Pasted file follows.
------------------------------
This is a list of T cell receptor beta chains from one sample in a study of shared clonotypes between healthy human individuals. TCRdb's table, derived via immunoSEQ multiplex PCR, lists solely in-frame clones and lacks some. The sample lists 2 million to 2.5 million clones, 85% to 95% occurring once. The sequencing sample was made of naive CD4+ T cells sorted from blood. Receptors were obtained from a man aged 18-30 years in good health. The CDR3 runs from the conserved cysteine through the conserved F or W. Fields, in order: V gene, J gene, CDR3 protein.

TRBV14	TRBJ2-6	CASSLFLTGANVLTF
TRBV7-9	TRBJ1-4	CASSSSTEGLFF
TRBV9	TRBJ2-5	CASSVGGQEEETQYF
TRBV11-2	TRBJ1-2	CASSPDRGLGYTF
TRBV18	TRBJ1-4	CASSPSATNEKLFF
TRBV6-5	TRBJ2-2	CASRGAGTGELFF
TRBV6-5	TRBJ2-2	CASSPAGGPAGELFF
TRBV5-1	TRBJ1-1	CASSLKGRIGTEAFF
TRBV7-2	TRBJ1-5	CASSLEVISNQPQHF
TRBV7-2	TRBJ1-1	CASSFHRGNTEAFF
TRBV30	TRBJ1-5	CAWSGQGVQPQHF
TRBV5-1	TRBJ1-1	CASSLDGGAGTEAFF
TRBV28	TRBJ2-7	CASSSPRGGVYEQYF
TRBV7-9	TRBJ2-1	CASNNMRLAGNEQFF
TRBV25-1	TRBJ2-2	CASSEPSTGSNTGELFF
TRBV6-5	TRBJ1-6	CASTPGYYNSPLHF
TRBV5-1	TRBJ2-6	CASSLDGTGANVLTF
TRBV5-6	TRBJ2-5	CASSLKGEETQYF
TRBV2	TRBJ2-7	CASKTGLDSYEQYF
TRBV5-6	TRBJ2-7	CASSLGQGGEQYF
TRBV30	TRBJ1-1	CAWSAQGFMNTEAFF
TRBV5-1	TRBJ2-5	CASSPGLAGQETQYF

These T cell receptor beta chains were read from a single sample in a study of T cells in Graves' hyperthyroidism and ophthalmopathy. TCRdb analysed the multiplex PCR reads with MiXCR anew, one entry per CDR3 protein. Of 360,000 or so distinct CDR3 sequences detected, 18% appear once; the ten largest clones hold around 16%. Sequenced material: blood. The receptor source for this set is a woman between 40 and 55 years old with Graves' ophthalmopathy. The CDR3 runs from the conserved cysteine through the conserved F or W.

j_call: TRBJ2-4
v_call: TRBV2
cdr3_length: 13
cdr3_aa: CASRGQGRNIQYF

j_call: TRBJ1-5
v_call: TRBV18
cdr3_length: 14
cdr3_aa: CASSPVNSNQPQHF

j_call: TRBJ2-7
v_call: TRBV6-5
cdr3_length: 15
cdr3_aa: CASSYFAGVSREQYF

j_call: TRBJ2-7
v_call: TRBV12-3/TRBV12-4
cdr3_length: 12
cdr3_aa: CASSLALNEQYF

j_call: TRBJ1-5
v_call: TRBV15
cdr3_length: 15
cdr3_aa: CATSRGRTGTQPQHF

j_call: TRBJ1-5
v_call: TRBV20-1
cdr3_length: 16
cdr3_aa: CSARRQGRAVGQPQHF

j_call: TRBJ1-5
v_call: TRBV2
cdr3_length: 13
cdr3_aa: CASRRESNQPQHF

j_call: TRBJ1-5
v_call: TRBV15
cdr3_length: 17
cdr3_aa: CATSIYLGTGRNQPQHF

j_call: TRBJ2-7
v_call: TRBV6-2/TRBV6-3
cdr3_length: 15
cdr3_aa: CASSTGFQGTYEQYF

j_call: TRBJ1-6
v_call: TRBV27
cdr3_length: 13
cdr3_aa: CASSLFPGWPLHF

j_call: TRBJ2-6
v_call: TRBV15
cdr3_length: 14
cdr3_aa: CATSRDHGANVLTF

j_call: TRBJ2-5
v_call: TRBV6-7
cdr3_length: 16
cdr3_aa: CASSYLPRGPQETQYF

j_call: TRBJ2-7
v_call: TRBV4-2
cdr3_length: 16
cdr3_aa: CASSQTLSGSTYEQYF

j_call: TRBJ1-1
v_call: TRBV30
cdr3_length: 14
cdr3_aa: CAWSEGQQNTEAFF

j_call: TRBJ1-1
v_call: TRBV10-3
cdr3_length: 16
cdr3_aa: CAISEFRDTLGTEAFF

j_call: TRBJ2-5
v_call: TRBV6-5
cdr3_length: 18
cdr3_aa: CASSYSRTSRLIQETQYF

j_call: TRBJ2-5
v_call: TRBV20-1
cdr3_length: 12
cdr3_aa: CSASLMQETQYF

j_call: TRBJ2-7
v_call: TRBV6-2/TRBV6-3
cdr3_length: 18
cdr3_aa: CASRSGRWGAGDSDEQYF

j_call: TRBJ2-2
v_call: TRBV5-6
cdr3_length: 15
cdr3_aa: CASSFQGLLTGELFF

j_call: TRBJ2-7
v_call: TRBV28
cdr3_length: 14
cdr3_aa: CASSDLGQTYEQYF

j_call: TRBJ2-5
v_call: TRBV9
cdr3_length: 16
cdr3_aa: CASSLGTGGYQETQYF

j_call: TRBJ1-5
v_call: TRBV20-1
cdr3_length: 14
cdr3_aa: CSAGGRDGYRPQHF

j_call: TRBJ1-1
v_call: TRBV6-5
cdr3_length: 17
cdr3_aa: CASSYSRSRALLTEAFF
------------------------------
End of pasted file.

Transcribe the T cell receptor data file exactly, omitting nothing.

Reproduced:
This is a list of T cell receptor beta chains from one sample in a study of shared clonotypes between healthy human individuals. TCRdb's table, derived via immunoSEQ multiplex PCR, lists solely in-frame clones and lacks some. The sample lists 2 million to 2.5 million clones, 85% to 95% occurring once. The sequencing sample was made of naive CD4+ T cells sorted from blood. Receptors were obtained from a man aged 18-30 years in good health. The CDR3 runs from the conserved cysteine through the conserved F or W. Fields, in order: V gene, J gene, CDR3 protein.

TRBV14	TRBJ2-6	CASSLFLTGANVLTF
TRBV7-9	TRBJ1-4	CASSSSTEGLFF
TRBV9	TRBJ2-5	CASSVGGQEEETQYF
TRBV11-2	TRBJ1-2	CASSPDRGLGYTF
TRBV18	TRBJ1-4	CASSPSATNEKLFF
TRBV6-5	TRBJ2-2	CASRGAGTGELFF
TRBV6-5	TRBJ2-2	CASSPAGGPAGELFF
TRBV5-1	TRBJ1-1	CASSLKGRIGTEAFF
TRBV7-2	TRBJ1-5	CASSLEVISNQPQHF
TRBV7-2	TRBJ1-1	CASSFHRGNTEAFF
TRBV30	TRBJ1-5	CAWSGQGVQPQHF
TRBV5-1	TRBJ1-1	CASSLDGGAGTEAFF
TRBV28	TRBJ2-7	CASSSPRGGVYEQYF
TRBV7-9	TRBJ2-1	CASNNMRLAGNEQFF
TRBV25-1	TRBJ2-2	CASSEPSTGSNTGELFF
TRBV6-5	TRBJ1-6	CASTPGYYNSPLHF
TRBV5-1	TRBJ2-6	CASSLDGTGANVLTF
TRBV5-6	TRBJ2-5	CASSLKGEETQYF
TRBV2	TRBJ2-7	CASKTGLDSYEQYF
TRBV5-6	TRBJ2-7	CASSLGQGGEQYF
TRBV30	TRBJ1-1	CAWSAQGFMNTEAFF
TRBV5-1	TRBJ2-5	CASSPGLAGQETQYF

These T cell receptor beta chains were read from a single sample in a study of T cells in Graves' hyperthyroidism and ophthalmopathy. TCRdb analysed the multiplex PCR reads with MiXCR anew, one entry per CDR3 protein. Of 360,000 or so distinct CDR3 sequences detected, 18% appear once; the ten largest clones hold around 16%. Sequenced material: blood. The receptor source for this set is a woman between 40 and 55 years old with Graves' ophthalmopathy. The CDR3 runs from the conserved cysteine through the conserved F or W.

j_call: TRBJ2-4
v_call: TRBV2
cdr3_length: 13
cdr3_aa: CASRGQGRNIQYF

j_call: TRBJ1-5
v_call: TRBV18
cdr3_length: 14
cdr3_aa: CASSPVNSNQPQHF

j_call: TRBJ2-7
v_call: TRBV6-5
cdr3_length: 15
cdr3_aa: CASSYFAGVSREQYF

j_call: TRBJ2-7
v_call: TRBV12-3/TRBV12-4
cdr3_length: 12
cdr3_aa: CASSLALNEQYF

j_call: TRBJ1-5
v_call: TRBV15
cdr3_length: 15
cdr3_aa: CATSRGRTGTQPQHF

j_call: TRBJ1-5
v_call: TRBV20-1
cdr3_length: 16
cdr3_aa: CSARRQGRAVGQPQHF

j_call: TRBJ1-5
v_call: TRBV2
cdr3_length: 13
cdr3_aa: CASRRESNQPQHF

j_call: TRBJ1-5
v_call: TRBV15
cdr3_length: 17
cdr3_aa: CATSIYLGTGRNQPQHF

j_call: TRBJ2-7
v_call: TRBV6-2/TRBV6-3
cdr3_length: 15
cdr3_aa: CASSTGFQGTYEQYF

j_call: TRBJ1-6
v_call: TRBV27
cdr3_length: 13
cdr3_aa: CASSLFPGWPLHF

j_call: TRBJ2-6
v_call: TRBV15
cdr3_length: 14
cdr3_aa: CATSRDHGANVLTF

j_call: TRBJ2-5
v_call: TRBV6-7
cdr3_length: 16
cdr3_aa: CASSYLPRGPQETQYF

j_call: TRBJ2-7
v_call: TRBV4-2
cdr3_length: 16
cdr3_aa: CASSQTLSGSTYEQYF

j_call: TRBJ1-1
v_call: TRBV30
cdr3_length: 14
cdr3_aa: CAWSEGQQNTEAFF

j_call: TRBJ1-1
v_call: TRBV10-3
cdr3_length: 16
cdr3_aa: CAISEFRDTLGTEAFF

j_call: TRBJ2-5
v_call: TRBV6-5
cdr3_length: 18
cdr3_aa: CASSYSRTSRLIQETQYF

j_call: TRBJ2-5
v_call: TRBV20-1
cdr3_length: 12
cdr3_aa: CSASLMQETQYF

j_call: TRBJ2-7
v_call: TRBV6-2/TRBV6-3
cdr3_length: 18
cdr3_aa: CASRSGRWGAGDSDEQYF

j_call: TRBJ2-2
v_call: TRBV5-6
cdr3_length: 15
cdr3_aa: CASSFQGLLTGELFF

j_call: TRBJ2-7
v_call: TRBV28
cdr3_length: 14
cdr3_aa: CASSDLGQTYEQYF

j_call: TRBJ2-5
v_call: TRBV9
cdr3_length: 16
cdr3_aa: CASSLGTGGYQETQYF

j_call: TRBJ1-5
v_call: TRBV20-1
cdr3_length: 14
cdr3_aa: CSAGGRDGYRPQHF

j_call: TRBJ1-1
v_call: TRBV6-5
cdr3_length: 17
cdr3_aa: CASSYSRSRALLTEAFF